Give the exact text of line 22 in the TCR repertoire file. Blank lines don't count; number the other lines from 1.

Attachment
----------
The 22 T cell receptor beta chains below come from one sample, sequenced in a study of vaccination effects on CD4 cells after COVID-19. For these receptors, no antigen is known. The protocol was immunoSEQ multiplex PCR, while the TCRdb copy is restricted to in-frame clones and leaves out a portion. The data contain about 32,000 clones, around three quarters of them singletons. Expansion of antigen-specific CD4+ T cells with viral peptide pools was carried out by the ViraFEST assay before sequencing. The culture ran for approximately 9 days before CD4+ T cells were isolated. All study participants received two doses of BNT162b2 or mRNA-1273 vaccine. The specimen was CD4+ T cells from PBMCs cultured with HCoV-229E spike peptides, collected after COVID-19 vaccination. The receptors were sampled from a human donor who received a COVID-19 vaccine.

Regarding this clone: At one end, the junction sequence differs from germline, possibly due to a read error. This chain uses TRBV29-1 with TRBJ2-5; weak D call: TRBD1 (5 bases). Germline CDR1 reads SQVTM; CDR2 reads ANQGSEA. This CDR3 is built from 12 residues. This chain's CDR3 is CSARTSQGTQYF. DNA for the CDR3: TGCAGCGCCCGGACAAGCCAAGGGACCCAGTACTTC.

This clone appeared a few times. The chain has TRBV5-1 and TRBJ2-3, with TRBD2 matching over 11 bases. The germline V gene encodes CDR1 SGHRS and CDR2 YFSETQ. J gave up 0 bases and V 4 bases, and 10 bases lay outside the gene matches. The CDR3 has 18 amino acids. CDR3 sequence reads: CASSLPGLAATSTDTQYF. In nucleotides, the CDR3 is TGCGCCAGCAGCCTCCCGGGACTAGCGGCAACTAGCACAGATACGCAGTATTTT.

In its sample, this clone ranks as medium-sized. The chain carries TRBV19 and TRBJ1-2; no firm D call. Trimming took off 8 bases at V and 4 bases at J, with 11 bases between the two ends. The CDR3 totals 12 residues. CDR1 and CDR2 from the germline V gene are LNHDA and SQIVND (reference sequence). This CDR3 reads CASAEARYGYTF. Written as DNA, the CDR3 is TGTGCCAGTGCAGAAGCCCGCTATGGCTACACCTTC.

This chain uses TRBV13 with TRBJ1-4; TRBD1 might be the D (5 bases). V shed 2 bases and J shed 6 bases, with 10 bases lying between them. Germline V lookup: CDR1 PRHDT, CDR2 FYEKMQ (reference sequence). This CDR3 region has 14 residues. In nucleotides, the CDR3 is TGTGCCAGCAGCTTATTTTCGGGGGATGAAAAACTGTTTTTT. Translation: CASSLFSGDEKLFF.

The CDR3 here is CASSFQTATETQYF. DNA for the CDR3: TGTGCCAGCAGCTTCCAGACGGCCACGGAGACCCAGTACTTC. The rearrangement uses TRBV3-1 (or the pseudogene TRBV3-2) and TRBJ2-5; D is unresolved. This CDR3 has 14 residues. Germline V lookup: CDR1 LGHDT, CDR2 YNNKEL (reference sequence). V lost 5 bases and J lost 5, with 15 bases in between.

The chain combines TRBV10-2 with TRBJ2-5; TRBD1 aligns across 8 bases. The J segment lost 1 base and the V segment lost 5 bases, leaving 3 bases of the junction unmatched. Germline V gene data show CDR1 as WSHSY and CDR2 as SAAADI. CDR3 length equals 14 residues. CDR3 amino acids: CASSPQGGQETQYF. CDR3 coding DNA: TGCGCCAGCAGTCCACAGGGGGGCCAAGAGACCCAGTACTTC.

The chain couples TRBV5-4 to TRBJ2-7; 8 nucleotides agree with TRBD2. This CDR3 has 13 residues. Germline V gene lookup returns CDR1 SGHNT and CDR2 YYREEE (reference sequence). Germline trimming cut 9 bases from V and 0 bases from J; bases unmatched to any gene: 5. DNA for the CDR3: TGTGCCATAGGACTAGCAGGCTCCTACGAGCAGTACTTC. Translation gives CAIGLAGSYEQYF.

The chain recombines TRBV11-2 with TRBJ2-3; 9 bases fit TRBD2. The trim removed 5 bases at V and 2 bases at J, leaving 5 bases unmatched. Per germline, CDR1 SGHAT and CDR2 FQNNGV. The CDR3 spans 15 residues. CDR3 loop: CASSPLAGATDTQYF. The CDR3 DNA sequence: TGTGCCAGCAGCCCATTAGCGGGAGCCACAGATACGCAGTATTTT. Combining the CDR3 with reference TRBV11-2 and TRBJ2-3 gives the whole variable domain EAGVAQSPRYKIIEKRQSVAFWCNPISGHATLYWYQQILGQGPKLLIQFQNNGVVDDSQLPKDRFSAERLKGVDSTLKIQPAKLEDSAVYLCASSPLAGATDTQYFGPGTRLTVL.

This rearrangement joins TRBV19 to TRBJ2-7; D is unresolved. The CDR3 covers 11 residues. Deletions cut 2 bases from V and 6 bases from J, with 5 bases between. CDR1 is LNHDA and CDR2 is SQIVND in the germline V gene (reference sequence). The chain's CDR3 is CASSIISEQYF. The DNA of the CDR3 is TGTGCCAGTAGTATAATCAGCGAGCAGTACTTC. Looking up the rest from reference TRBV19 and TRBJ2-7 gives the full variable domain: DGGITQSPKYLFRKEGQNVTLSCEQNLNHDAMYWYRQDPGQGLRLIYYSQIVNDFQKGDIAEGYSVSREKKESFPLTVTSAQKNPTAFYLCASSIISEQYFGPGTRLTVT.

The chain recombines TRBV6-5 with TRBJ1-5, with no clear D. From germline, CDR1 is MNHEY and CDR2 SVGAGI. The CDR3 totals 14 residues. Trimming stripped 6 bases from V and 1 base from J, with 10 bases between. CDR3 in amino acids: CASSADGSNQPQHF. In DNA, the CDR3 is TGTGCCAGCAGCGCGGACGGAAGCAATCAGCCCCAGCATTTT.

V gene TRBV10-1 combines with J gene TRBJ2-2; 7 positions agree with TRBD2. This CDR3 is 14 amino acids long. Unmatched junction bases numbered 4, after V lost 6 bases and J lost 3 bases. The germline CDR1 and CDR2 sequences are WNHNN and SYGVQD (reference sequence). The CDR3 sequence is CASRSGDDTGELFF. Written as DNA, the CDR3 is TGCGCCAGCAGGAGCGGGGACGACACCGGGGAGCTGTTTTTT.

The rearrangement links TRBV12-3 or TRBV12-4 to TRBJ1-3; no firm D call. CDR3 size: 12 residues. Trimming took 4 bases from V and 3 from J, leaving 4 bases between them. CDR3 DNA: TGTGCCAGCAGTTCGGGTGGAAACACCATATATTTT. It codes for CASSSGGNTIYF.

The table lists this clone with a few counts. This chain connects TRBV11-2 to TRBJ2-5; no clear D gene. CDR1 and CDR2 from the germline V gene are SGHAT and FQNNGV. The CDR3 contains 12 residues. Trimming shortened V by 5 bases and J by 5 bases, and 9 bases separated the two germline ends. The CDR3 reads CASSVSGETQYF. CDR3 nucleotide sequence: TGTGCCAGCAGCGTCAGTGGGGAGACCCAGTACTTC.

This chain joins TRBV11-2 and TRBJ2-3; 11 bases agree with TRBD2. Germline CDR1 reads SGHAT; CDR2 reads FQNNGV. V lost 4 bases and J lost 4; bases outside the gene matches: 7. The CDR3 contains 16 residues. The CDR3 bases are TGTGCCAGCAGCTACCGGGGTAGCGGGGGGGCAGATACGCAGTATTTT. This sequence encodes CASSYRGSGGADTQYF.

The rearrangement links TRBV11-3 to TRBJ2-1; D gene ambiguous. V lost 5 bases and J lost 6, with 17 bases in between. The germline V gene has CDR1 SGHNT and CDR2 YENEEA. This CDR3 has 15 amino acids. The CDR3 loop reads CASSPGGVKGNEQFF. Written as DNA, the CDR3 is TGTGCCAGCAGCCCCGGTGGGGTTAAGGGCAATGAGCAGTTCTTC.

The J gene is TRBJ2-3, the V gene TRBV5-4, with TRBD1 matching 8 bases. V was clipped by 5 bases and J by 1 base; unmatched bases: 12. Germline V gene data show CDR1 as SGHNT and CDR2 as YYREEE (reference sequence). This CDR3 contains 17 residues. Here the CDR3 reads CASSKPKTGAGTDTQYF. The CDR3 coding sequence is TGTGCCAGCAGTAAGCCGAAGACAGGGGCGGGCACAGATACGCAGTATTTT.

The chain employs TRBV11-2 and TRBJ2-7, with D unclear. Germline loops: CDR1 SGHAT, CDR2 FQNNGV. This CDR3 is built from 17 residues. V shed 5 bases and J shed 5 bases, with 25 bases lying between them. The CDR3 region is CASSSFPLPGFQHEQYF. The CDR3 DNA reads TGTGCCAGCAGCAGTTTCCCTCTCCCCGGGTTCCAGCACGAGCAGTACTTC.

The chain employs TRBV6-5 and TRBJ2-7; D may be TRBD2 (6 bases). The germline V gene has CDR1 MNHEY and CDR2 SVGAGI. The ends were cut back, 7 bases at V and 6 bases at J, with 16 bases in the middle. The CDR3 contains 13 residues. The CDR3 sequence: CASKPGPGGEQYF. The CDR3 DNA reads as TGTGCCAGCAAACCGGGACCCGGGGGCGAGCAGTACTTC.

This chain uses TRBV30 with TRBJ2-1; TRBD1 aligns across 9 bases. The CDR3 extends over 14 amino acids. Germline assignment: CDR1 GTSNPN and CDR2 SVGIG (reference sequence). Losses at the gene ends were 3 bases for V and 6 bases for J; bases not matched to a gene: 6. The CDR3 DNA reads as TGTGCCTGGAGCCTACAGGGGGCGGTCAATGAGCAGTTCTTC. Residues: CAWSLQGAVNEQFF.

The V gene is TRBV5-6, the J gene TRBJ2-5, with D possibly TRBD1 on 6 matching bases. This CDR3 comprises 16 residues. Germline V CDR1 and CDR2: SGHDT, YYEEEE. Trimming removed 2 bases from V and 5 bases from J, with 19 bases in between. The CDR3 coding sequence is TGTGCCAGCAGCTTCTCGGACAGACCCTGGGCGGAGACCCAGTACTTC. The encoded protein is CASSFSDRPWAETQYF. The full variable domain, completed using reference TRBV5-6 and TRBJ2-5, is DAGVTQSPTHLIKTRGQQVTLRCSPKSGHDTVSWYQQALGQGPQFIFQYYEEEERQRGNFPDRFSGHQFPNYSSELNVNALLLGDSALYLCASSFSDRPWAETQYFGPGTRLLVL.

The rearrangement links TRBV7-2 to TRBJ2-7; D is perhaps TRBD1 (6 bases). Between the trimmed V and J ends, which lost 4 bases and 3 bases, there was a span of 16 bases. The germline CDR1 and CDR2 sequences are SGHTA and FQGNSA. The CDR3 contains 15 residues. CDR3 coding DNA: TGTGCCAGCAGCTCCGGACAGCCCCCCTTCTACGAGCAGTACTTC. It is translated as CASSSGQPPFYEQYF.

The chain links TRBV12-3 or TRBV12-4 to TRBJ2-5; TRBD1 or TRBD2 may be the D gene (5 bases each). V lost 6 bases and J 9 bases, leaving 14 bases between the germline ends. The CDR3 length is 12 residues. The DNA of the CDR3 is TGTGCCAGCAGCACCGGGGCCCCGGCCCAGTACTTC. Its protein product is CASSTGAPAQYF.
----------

The rearrangement links TRBV7-2 to TRBJ2-7; D is perhaps TRBD1 (6 bases). Between the trimmed V and J ends, which lost 4 bases and 3 bases, there was a span of 16 bases. The germline CDR1 and CDR2 sequences are SGHTA and FQGNSA. The CDR3 contains 15 residues. CDR3 coding DNA: TGTGCCAGCAGCTCCGGACAGCCCCCCTTCTACGAGCAGTACTTC. It is translated as CASSSGQPPFYEQYF.